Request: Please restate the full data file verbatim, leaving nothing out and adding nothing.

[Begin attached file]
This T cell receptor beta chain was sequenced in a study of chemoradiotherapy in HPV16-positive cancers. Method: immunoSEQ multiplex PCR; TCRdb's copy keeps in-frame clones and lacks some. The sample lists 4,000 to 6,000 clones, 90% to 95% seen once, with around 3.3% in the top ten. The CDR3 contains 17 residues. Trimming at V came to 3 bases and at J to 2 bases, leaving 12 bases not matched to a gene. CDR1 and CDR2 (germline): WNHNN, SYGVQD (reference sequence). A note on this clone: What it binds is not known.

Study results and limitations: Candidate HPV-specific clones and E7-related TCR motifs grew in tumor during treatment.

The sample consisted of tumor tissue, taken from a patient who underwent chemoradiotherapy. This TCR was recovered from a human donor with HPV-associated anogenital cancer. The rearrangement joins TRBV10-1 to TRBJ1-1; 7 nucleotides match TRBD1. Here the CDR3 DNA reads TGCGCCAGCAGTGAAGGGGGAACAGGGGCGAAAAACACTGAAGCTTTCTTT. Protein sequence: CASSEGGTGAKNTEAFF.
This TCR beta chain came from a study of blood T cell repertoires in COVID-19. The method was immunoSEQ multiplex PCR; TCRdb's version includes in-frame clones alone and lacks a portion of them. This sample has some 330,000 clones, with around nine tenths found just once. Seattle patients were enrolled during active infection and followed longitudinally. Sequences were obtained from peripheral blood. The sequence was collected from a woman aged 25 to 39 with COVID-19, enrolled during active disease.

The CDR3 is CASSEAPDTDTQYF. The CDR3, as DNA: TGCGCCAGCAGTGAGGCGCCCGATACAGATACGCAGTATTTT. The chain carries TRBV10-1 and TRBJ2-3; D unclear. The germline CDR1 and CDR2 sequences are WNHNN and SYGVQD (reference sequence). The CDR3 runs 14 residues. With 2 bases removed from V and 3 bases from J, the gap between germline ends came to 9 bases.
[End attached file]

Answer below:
This T cell receptor beta chain was sequenced in a study of chemoradiotherapy in HPV16-positive cancers. Method: immunoSEQ multiplex PCR; TCRdb's copy keeps in-frame clones and lacks some. The sample lists 4,000 to 6,000 clones, 90% to 95% seen once, with around 3.3% in the top ten. The CDR3 contains 17 residues. Trimming at V came to 3 bases and at J to 2 bases, leaving 12 bases not matched to a gene. CDR1 and CDR2 (germline): WNHNN, SYGVQD (reference sequence). A note on this clone: What it binds is not known.

Study results and limitations: Candidate HPV-specific clones and E7-related TCR motifs grew in tumor during treatment.

The sample consisted of tumor tissue, taken from a patient who underwent chemoradiotherapy. This TCR was recovered from a human donor with HPV-associated anogenital cancer. The rearrangement joins TRBV10-1 to TRBJ1-1; 7 nucleotides match TRBD1. Here the CDR3 DNA reads TGCGCCAGCAGTGAAGGGGGAACAGGGGCGAAAAACACTGAAGCTTTCTTT. Protein sequence: CASSEGGTGAKNTEAFF.
This TCR beta chain came from a study of blood T cell repertoires in COVID-19. The method was immunoSEQ multiplex PCR; TCRdb's version includes in-frame clones alone and lacks a portion of them. This sample has some 330,000 clones, with around nine tenths found just once. Seattle patients were enrolled during active infection and followed longitudinally. Sequences were obtained from peripheral blood. The sequence was collected from a woman aged 25 to 39 with COVID-19, enrolled during active disease.

The CDR3 is CASSEAPDTDTQYF. The CDR3, as DNA: TGCGCCAGCAGTGAGGCGCCCGATACAGATACGCAGTATTTT. The chain carries TRBV10-1 and TRBJ2-3; D unclear. The germline CDR1 and CDR2 sequences are WNHNN and SYGVQD (reference sequence). The CDR3 runs 14 residues. With 2 bases removed from V and 3 bases from J, the gap between germline ends came to 9 bases.